Hamill’s Beat - Church ‘law’ can’t be above state law

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Sex scandals and paedophilia haven’t been confined to the Catholic Church.

The trauma has been going on so long you could be forgiven for thinking otherwise. Every morsel of information sparks another round of media scrutiny.

The Catholic Church is being tried in the court of public opinion before the ‘shock Jock’ judges like Stephen Nolan.

As a non Catholic I’ve little to say about it. The church’s internal difficulties are matters for the Catholic ‘family’.

There is, however, a wider family to consider. That’s the ‘family’ of the plain people of Ireland. All who give allegiance to the Irish nation (Protestants, Catholics, Dissenters and others) and those who give allegiance to Britain, have a big question to ask.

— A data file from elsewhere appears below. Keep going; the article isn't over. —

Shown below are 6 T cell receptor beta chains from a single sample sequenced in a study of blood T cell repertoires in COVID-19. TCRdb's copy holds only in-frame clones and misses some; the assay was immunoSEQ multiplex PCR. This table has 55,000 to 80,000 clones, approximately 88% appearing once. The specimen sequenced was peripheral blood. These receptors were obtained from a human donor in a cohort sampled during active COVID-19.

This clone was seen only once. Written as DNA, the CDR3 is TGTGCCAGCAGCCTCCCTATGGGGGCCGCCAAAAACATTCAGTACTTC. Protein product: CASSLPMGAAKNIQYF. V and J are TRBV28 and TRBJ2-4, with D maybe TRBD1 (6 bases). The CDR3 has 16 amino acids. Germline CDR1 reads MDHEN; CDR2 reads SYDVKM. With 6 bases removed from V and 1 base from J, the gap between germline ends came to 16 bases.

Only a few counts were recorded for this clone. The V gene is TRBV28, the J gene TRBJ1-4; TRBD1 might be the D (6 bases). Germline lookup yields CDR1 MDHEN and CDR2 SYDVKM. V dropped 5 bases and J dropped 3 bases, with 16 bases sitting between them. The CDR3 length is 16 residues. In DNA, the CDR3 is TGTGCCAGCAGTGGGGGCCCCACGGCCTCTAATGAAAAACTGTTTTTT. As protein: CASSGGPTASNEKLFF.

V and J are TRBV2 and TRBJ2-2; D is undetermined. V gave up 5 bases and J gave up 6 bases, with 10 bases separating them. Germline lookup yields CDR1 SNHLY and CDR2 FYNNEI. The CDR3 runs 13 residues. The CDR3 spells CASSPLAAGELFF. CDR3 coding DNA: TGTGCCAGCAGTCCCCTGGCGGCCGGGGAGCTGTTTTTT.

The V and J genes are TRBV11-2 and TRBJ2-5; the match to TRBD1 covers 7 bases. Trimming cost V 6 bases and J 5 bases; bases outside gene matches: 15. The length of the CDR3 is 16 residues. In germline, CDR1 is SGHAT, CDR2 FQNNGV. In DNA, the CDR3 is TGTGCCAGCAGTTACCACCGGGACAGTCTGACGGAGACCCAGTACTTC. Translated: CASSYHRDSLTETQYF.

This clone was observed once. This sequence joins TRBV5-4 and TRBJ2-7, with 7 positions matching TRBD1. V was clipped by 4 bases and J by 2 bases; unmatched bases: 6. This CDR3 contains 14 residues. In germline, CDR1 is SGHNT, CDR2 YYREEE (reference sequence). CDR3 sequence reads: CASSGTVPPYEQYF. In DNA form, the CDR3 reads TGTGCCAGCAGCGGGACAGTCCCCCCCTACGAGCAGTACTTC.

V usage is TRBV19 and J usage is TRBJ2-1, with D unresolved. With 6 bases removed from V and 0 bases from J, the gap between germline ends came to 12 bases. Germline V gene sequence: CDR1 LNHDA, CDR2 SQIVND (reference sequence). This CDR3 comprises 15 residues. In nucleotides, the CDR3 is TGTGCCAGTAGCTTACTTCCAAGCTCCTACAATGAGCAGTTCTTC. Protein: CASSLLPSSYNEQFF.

How did governments allow the situation to develop where church leaders thought their rules or “Canon Law” took precedence over the state’s law?

Both jurisdictions have suffered greatly from too close and deferential relationships with the churches. The sad truth is that there was some validity in the old unionist mantra that, “Home rule would be Rome rule”.

The special relationship between the enormously powerful Catholic Church and the Republic was even given official status in De Valera’s constitution. In response, here in the north, some unionists thought it appropriate to have an Orange State or, “A Protestant parliament for a Protestant people”. It was all tragic stuff. Both parts of the island developed in an unhealthy way.

The majority in both states imagined they were ‘the people’. There was no need for state law to reflect pluralism in civic society. The situation was anti-democratic.

We should by now have finally learned our lesson.

We need separation between church and state.

It’s not good to give any church so much respect that its clerics feel they can ignore the criminal law.

Out of the present trauma good can come.

Things are already changing. Last year, for instance, Taoiseach Enda Kenny made remarkably forthright comments about the Vatican.

His speech wouldn’t have been possible in an earlier era.

We should profoundly hope that healthier church and state relationships will continue to emerge from the wreckage of the present train crash.